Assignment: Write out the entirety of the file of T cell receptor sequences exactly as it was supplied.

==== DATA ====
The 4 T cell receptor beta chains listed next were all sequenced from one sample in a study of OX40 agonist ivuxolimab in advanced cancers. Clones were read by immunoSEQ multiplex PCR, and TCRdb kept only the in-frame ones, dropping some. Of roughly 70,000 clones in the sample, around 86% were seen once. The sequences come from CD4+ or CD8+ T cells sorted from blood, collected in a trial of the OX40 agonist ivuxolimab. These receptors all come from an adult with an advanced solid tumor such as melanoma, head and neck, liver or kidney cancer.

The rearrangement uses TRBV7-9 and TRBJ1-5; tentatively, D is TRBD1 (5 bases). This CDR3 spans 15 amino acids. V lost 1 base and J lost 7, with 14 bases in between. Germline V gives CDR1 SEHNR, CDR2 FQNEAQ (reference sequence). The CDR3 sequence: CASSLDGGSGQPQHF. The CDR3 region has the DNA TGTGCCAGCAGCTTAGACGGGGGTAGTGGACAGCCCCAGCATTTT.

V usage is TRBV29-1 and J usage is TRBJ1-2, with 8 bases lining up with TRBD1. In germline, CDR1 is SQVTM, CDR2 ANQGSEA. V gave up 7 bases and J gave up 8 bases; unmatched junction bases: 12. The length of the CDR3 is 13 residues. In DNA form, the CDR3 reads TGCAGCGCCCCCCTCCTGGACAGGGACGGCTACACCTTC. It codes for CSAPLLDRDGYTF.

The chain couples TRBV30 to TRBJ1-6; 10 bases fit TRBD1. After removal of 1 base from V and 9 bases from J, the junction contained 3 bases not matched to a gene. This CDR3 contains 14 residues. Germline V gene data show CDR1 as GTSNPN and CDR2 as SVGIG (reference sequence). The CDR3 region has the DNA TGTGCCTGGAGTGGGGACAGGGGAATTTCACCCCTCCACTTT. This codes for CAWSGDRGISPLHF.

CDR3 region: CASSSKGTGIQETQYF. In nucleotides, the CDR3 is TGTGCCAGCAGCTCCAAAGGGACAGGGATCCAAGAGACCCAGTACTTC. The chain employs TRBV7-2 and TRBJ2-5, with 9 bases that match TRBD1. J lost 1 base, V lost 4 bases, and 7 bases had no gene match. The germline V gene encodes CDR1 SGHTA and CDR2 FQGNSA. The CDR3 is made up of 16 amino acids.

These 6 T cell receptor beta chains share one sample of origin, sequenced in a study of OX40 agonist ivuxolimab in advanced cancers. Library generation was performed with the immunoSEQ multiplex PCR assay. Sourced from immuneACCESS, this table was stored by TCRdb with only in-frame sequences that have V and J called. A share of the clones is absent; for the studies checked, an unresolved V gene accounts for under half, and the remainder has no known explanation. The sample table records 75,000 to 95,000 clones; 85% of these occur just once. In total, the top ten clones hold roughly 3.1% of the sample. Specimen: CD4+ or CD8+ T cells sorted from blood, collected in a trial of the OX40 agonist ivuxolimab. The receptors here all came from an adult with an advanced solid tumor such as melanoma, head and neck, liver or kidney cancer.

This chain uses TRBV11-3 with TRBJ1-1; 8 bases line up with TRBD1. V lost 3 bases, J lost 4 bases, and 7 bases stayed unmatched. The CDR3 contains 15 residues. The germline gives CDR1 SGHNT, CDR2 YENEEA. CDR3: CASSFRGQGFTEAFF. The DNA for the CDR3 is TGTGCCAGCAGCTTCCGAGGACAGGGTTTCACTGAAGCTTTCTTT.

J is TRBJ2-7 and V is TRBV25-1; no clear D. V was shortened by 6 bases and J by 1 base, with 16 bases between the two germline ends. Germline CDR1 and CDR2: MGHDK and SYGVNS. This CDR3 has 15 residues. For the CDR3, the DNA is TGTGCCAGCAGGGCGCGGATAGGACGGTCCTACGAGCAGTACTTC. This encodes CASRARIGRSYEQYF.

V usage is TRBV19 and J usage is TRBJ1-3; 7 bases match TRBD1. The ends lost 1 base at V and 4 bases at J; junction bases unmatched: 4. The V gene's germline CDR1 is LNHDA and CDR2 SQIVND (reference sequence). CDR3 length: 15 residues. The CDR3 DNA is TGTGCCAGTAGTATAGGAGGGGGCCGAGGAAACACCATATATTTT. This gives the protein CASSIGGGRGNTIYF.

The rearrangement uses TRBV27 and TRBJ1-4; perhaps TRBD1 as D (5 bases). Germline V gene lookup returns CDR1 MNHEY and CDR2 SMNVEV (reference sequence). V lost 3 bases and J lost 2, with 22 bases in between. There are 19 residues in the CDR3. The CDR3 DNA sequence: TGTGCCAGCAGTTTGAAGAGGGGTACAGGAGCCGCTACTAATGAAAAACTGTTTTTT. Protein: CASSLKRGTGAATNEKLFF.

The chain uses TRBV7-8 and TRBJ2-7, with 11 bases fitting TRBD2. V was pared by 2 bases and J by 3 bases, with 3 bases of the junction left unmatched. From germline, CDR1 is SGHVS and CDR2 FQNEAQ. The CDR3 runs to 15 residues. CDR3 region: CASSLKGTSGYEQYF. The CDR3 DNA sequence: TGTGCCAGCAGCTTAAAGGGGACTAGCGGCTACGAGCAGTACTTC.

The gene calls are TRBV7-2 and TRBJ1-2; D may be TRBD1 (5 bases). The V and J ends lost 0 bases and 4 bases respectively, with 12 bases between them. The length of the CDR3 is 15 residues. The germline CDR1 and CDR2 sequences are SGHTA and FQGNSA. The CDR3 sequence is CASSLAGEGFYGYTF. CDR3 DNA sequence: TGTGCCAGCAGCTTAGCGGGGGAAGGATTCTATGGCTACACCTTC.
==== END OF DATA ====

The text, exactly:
The 4 T cell receptor beta chains listed next were all sequenced from one sample in a study of OX40 agonist ivuxolimab in advanced cancers. Clones were read by immunoSEQ multiplex PCR, and TCRdb kept only the in-frame ones, dropping some. Of roughly 70,000 clones in the sample, around 86% were seen once. The sequences come from CD4+ or CD8+ T cells sorted from blood, collected in a trial of the OX40 agonist ivuxolimab. These receptors all come from an adult with an advanced solid tumor such as melanoma, head and neck, liver or kidney cancer.

The rearrangement uses TRBV7-9 and TRBJ1-5; tentatively, D is TRBD1 (5 bases). This CDR3 spans 15 amino acids. V lost 1 base and J lost 7, with 14 bases in between. Germline V gives CDR1 SEHNR, CDR2 FQNEAQ (reference sequence). The CDR3 sequence: CASSLDGGSGQPQHF. The CDR3 region has the DNA TGTGCCAGCAGCTTAGACGGGGGTAGTGGACAGCCCCAGCATTTT.

V usage is TRBV29-1 and J usage is TRBJ1-2, with 8 bases lining up with TRBD1. In germline, CDR1 is SQVTM, CDR2 ANQGSEA. V gave up 7 bases and J gave up 8 bases; unmatched junction bases: 12. The length of the CDR3 is 13 residues. In DNA form, the CDR3 reads TGCAGCGCCCCCCTCCTGGACAGGGACGGCTACACCTTC. It codes for CSAPLLDRDGYTF.

The chain couples TRBV30 to TRBJ1-6; 10 bases fit TRBD1. After removal of 1 base from V and 9 bases from J, the junction contained 3 bases not matched to a gene. This CDR3 contains 14 residues. Germline V gene data show CDR1 as GTSNPN and CDR2 as SVGIG (reference sequence). The CDR3 region has the DNA TGTGCCTGGAGTGGGGACAGGGGAATTTCACCCCTCCACTTT. This codes for CAWSGDRGISPLHF.

CDR3 region: CASSSKGTGIQETQYF. In nucleotides, the CDR3 is TGTGCCAGCAGCTCCAAAGGGACAGGGATCCAAGAGACCCAGTACTTC. The chain employs TRBV7-2 and TRBJ2-5, with 9 bases that match TRBD1. J lost 1 base, V lost 4 bases, and 7 bases had no gene match. The germline V gene encodes CDR1 SGHTA and CDR2 FQGNSA. The CDR3 is made up of 16 amino acids.

These 6 T cell receptor beta chains share one sample of origin, sequenced in a study of OX40 agonist ivuxolimab in advanced cancers. Library generation was performed with the immunoSEQ multiplex PCR assay. Sourced from immuneACCESS, this table was stored by TCRdb with only in-frame sequences that have V and J called. A share of the clones is absent; for the studies checked, an unresolved V gene accounts for under half, and the remainder has no known explanation. The sample table records 75,000 to 95,000 clones; 85% of these occur just once. In total, the top ten clones hold roughly 3.1% of the sample. Specimen: CD4+ or CD8+ T cells sorted from blood, collected in a trial of the OX40 agonist ivuxolimab. The receptors here all came from an adult with an advanced solid tumor such as melanoma, head and neck, liver or kidney cancer.

This chain uses TRBV11-3 with TRBJ1-1; 8 bases line up with TRBD1. V lost 3 bases, J lost 4 bases, and 7 bases stayed unmatched. The CDR3 contains 15 residues. The germline gives CDR1 SGHNT, CDR2 YENEEA. CDR3: CASSFRGQGFTEAFF. The DNA for the CDR3 is TGTGCCAGCAGCTTCCGAGGACAGGGTTTCACTGAAGCTTTCTTT.

J is TRBJ2-7 and V is TRBV25-1; no clear D. V was shortened by 6 bases and J by 1 base, with 16 bases between the two germline ends. Germline CDR1 and CDR2: MGHDK and SYGVNS. This CDR3 has 15 residues. For the CDR3, the DNA is TGTGCCAGCAGGGCGCGGATAGGACGGTCCTACGAGCAGTACTTC. This encodes CASRARIGRSYEQYF.

V usage is TRBV19 and J usage is TRBJ1-3; 7 bases match TRBD1. The ends lost 1 base at V and 4 bases at J; junction bases unmatched: 4. The V gene's germline CDR1 is LNHDA and CDR2 SQIVND (reference sequence). CDR3 length: 15 residues. The CDR3 DNA is TGTGCCAGTAGTATAGGAGGGGGCCGAGGAAACACCATATATTTT. This gives the protein CASSIGGGRGNTIYF.

The rearrangement uses TRBV27 and TRBJ1-4; perhaps TRBD1 as D (5 bases). Germline V gene lookup returns CDR1 MNHEY and CDR2 SMNVEV (reference sequence). V lost 3 bases and J lost 2, with 22 bases in between. There are 19 residues in the CDR3. The CDR3 DNA sequence: TGTGCCAGCAGTTTGAAGAGGGGTACAGGAGCCGCTACTAATGAAAAACTGTTTTTT. Protein: CASSLKRGTGAATNEKLFF.

The chain uses TRBV7-8 and TRBJ2-7, with 11 bases fitting TRBD2. V was pared by 2 bases and J by 3 bases, with 3 bases of the junction left unmatched. From germline, CDR1 is SGHVS and CDR2 FQNEAQ. The CDR3 runs to 15 residues. CDR3 region: CASSLKGTSGYEQYF. The CDR3 DNA sequence: TGTGCCAGCAGCTTAAAGGGGACTAGCGGCTACGAGCAGTACTTC.

The gene calls are TRBV7-2 and TRBJ1-2; D may be TRBD1 (5 bases). The V and J ends lost 0 bases and 4 bases respectively, with 12 bases between them. The length of the CDR3 is 15 residues. The germline CDR1 and CDR2 sequences are SGHTA and FQGNSA. The CDR3 sequence is CASSLAGEGFYGYTF. CDR3 DNA sequence: TGTGCCAGCAGCTTAGCGGGGGAAGGATTCTATGGCTACACCTTC.